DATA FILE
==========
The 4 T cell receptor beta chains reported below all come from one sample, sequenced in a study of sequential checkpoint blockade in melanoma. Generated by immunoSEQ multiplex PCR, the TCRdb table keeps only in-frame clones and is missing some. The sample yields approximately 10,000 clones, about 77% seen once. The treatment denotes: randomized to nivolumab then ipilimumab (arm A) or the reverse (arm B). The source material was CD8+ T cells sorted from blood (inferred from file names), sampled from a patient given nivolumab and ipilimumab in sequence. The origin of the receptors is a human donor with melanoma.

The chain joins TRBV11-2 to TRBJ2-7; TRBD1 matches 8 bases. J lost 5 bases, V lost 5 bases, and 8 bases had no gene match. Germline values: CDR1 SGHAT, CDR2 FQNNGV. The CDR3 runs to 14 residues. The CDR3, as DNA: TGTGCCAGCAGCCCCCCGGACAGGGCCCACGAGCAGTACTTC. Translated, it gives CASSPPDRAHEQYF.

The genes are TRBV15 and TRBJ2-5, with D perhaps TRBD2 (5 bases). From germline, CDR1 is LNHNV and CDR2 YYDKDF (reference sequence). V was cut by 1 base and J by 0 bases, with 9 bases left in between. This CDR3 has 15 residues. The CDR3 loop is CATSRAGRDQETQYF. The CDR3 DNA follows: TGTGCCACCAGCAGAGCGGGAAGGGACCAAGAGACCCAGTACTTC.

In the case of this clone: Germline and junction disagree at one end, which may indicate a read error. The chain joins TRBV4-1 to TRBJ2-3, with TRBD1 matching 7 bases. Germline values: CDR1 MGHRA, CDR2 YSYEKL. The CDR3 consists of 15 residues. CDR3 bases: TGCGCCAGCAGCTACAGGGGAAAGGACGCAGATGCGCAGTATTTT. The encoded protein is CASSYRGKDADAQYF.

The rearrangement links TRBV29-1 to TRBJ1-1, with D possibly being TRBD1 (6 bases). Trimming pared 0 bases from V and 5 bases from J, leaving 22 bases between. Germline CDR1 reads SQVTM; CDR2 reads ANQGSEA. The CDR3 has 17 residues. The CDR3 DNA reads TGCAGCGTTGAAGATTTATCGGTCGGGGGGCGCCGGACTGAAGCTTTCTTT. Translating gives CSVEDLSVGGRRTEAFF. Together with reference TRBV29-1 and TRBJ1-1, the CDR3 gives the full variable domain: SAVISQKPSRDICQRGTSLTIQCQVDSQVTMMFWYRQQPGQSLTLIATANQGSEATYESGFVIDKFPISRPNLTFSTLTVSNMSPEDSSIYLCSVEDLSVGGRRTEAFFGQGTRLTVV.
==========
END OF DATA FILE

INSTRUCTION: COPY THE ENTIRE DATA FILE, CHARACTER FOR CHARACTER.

The 4 T cell receptor beta chains reported below all come from one sample, sequenced in a study of sequential checkpoint blockade in melanoma. Generated by immunoSEQ multiplex PCR, the TCRdb table keeps only in-frame clones and is missing some. The sample yields approximately 10,000 clones, about 77% seen once. The treatment denotes: randomized to nivolumab then ipilimumab (arm A) or the reverse (arm B). The source material was CD8+ T cells sorted from blood (inferred from file names), sampled from a patient given nivolumab and ipilimumab in sequence. The origin of the receptors is a human donor with melanoma.

The chain joins TRBV11-2 to TRBJ2-7; TRBD1 matches 8 bases. J lost 5 bases, V lost 5 bases, and 8 bases had no gene match. Germline values: CDR1 SGHAT, CDR2 FQNNGV. The CDR3 runs to 14 residues. The CDR3, as DNA: TGTGCCAGCAGCCCCCCGGACAGGGCCCACGAGCAGTACTTC. Translated, it gives CASSPPDRAHEQYF.

The genes are TRBV15 and TRBJ2-5, with D perhaps TRBD2 (5 bases). From germline, CDR1 is LNHNV and CDR2 YYDKDF (reference sequence). V was cut by 1 base and J by 0 bases, with 9 bases left in between. This CDR3 has 15 residues. The CDR3 loop is CATSRAGRDQETQYF. The CDR3 DNA follows: TGTGCCACCAGCAGAGCGGGAAGGGACCAAGAGACCCAGTACTTC.

In the case of this clone: Germline and junction disagree at one end, which may indicate a read error. The chain joins TRBV4-1 to TRBJ2-3, with TRBD1 matching 7 bases. Germline values: CDR1 MGHRA, CDR2 YSYEKL. The CDR3 consists of 15 residues. CDR3 bases: TGCGCCAGCAGCTACAGGGGAAAGGACGCAGATGCGCAGTATTTT. The encoded protein is CASSYRGKDADAQYF.

The rearrangement links TRBV29-1 to TRBJ1-1, with D possibly being TRBD1 (6 bases). Trimming pared 0 bases from V and 5 bases from J, leaving 22 bases between. Germline CDR1 reads SQVTM; CDR2 reads ANQGSEA. The CDR3 has 17 residues. The CDR3 DNA reads TGCAGCGTTGAAGATTTATCGGTCGGGGGGCGCCGGACTGAAGCTTTCTTT. Translating gives CSVEDLSVGGRRTEAFF. Together with reference TRBV29-1 and TRBJ1-1, the CDR3 gives the full variable domain: SAVISQKPSRDICQRGTSLTIQCQVDSQVTMMFWYRQQPGQSLTLIATANQGSEATYESGFVIDKFPISRPNLTFSTLTVSNMSPEDSSIYLCSVEDLSVGGRRTEAFFGQGTRLTVV.